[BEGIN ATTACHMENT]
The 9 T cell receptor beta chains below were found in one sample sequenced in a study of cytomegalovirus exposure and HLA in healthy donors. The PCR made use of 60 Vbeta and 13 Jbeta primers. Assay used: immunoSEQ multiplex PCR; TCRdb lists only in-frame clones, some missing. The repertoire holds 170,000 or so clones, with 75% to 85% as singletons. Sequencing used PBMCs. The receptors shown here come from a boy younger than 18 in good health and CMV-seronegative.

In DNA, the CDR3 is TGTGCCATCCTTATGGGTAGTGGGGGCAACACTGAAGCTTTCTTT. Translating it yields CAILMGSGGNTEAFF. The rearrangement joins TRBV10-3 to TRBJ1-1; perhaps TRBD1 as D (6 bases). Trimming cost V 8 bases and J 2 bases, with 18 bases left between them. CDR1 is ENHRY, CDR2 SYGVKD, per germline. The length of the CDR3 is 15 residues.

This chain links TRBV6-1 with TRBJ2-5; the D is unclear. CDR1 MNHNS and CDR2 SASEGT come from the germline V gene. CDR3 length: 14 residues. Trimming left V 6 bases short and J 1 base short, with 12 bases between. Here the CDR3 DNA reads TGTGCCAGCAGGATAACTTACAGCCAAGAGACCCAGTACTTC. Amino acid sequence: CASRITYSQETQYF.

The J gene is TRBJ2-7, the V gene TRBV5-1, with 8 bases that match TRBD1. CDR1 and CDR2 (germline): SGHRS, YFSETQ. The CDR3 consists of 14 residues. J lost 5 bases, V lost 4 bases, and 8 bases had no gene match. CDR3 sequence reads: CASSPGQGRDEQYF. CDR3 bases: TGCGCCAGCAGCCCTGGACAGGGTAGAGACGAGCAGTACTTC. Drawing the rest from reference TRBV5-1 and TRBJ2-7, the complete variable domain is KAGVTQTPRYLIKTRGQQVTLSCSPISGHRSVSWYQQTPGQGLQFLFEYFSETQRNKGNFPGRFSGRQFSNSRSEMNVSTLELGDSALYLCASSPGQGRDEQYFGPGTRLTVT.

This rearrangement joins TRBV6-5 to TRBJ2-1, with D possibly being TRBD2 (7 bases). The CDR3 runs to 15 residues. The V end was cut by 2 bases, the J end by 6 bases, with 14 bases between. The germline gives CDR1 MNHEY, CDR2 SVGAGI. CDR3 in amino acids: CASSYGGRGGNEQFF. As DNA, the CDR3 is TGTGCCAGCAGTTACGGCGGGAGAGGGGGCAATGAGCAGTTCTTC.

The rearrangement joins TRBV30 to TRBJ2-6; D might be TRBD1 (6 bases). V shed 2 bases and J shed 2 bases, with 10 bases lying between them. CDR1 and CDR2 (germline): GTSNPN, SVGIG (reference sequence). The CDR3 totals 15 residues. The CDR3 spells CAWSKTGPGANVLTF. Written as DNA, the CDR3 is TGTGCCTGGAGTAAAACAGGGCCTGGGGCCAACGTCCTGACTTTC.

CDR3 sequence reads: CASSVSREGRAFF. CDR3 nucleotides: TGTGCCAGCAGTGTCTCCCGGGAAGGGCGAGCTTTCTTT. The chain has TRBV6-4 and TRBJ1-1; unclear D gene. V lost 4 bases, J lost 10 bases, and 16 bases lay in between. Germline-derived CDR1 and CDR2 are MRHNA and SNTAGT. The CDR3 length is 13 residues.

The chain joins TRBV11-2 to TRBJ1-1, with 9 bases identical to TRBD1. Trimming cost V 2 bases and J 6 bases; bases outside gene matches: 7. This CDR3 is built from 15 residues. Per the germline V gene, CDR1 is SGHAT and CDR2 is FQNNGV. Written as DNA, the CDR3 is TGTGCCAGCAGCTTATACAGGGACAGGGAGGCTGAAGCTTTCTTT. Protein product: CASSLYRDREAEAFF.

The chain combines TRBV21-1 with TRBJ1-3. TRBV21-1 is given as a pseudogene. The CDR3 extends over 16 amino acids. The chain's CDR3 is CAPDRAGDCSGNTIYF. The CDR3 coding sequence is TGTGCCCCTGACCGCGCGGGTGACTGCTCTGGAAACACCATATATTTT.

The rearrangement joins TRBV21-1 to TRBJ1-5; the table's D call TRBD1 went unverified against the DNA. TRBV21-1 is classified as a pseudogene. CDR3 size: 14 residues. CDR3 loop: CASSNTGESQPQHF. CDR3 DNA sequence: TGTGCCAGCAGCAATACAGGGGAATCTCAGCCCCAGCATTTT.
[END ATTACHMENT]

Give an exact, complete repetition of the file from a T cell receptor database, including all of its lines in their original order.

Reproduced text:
The 9 T cell receptor beta chains below were found in one sample sequenced in a study of cytomegalovirus exposure and HLA in healthy donors. The PCR made use of 60 Vbeta and 13 Jbeta primers. Assay used: immunoSEQ multiplex PCR; TCRdb lists only in-frame clones, some missing. The repertoire holds 170,000 or so clones, with 75% to 85% as singletons. Sequencing used PBMCs. The receptors shown here come from a boy younger than 18 in good health and CMV-seronegative.

In DNA, the CDR3 is TGTGCCATCCTTATGGGTAGTGGGGGCAACACTGAAGCTTTCTTT. Translating it yields CAILMGSGGNTEAFF. The rearrangement joins TRBV10-3 to TRBJ1-1; perhaps TRBD1 as D (6 bases). Trimming cost V 8 bases and J 2 bases, with 18 bases left between them. CDR1 is ENHRY, CDR2 SYGVKD, per germline. The length of the CDR3 is 15 residues.

This chain links TRBV6-1 with TRBJ2-5; the D is unclear. CDR1 MNHNS and CDR2 SASEGT come from the germline V gene. CDR3 length: 14 residues. Trimming left V 6 bases short and J 1 base short, with 12 bases between. Here the CDR3 DNA reads TGTGCCAGCAGGATAACTTACAGCCAAGAGACCCAGTACTTC. Amino acid sequence: CASRITYSQETQYF.

The J gene is TRBJ2-7, the V gene TRBV5-1, with 8 bases that match TRBD1. CDR1 and CDR2 (germline): SGHRS, YFSETQ. The CDR3 consists of 14 residues. J lost 5 bases, V lost 4 bases, and 8 bases had no gene match. CDR3 sequence reads: CASSPGQGRDEQYF. CDR3 bases: TGCGCCAGCAGCCCTGGACAGGGTAGAGACGAGCAGTACTTC. Drawing the rest from reference TRBV5-1 and TRBJ2-7, the complete variable domain is KAGVTQTPRYLIKTRGQQVTLSCSPISGHRSVSWYQQTPGQGLQFLFEYFSETQRNKGNFPGRFSGRQFSNSRSEMNVSTLELGDSALYLCASSPGQGRDEQYFGPGTRLTVT.

This rearrangement joins TRBV6-5 to TRBJ2-1, with D possibly being TRBD2 (7 bases). The CDR3 runs to 15 residues. The V end was cut by 2 bases, the J end by 6 bases, with 14 bases between. The germline gives CDR1 MNHEY, CDR2 SVGAGI. CDR3 in amino acids: CASSYGGRGGNEQFF. As DNA, the CDR3 is TGTGCCAGCAGTTACGGCGGGAGAGGGGGCAATGAGCAGTTCTTC.

The rearrangement joins TRBV30 to TRBJ2-6; D might be TRBD1 (6 bases). V shed 2 bases and J shed 2 bases, with 10 bases lying between them. CDR1 and CDR2 (germline): GTSNPN, SVGIG (reference sequence). The CDR3 totals 15 residues. The CDR3 spells CAWSKTGPGANVLTF. Written as DNA, the CDR3 is TGTGCCTGGAGTAAAACAGGGCCTGGGGCCAACGTCCTGACTTTC.

CDR3 sequence reads: CASSVSREGRAFF. CDR3 nucleotides: TGTGCCAGCAGTGTCTCCCGGGAAGGGCGAGCTTTCTTT. The chain has TRBV6-4 and TRBJ1-1; unclear D gene. V lost 4 bases, J lost 10 bases, and 16 bases lay in between. Germline-derived CDR1 and CDR2 are MRHNA and SNTAGT. The CDR3 length is 13 residues.

The chain joins TRBV11-2 to TRBJ1-1, with 9 bases identical to TRBD1. Trimming cost V 2 bases and J 6 bases; bases outside gene matches: 7. This CDR3 is built from 15 residues. Per the germline V gene, CDR1 is SGHAT and CDR2 is FQNNGV. Written as DNA, the CDR3 is TGTGCCAGCAGCTTATACAGGGACAGGGAGGCTGAAGCTTTCTTT. Protein product: CASSLYRDREAEAFF.

The chain combines TRBV21-1 with TRBJ1-3. TRBV21-1 is given as a pseudogene. The CDR3 extends over 16 amino acids. The chain's CDR3 is CAPDRAGDCSGNTIYF. The CDR3 coding sequence is TGTGCCCCTGACCGCGCGGGTGACTGCTCTGGAAACACCATATATTTT.

The rearrangement joins TRBV21-1 to TRBJ1-5; the table's D call TRBD1 went unverified against the DNA. TRBV21-1 is classified as a pseudogene. CDR3 size: 14 residues. CDR3 loop: CASSNTGESQPQHF. CDR3 DNA sequence: TGTGCCAGCAGCAATACAGGGGAATCTCAGCCCCAGCATTTT.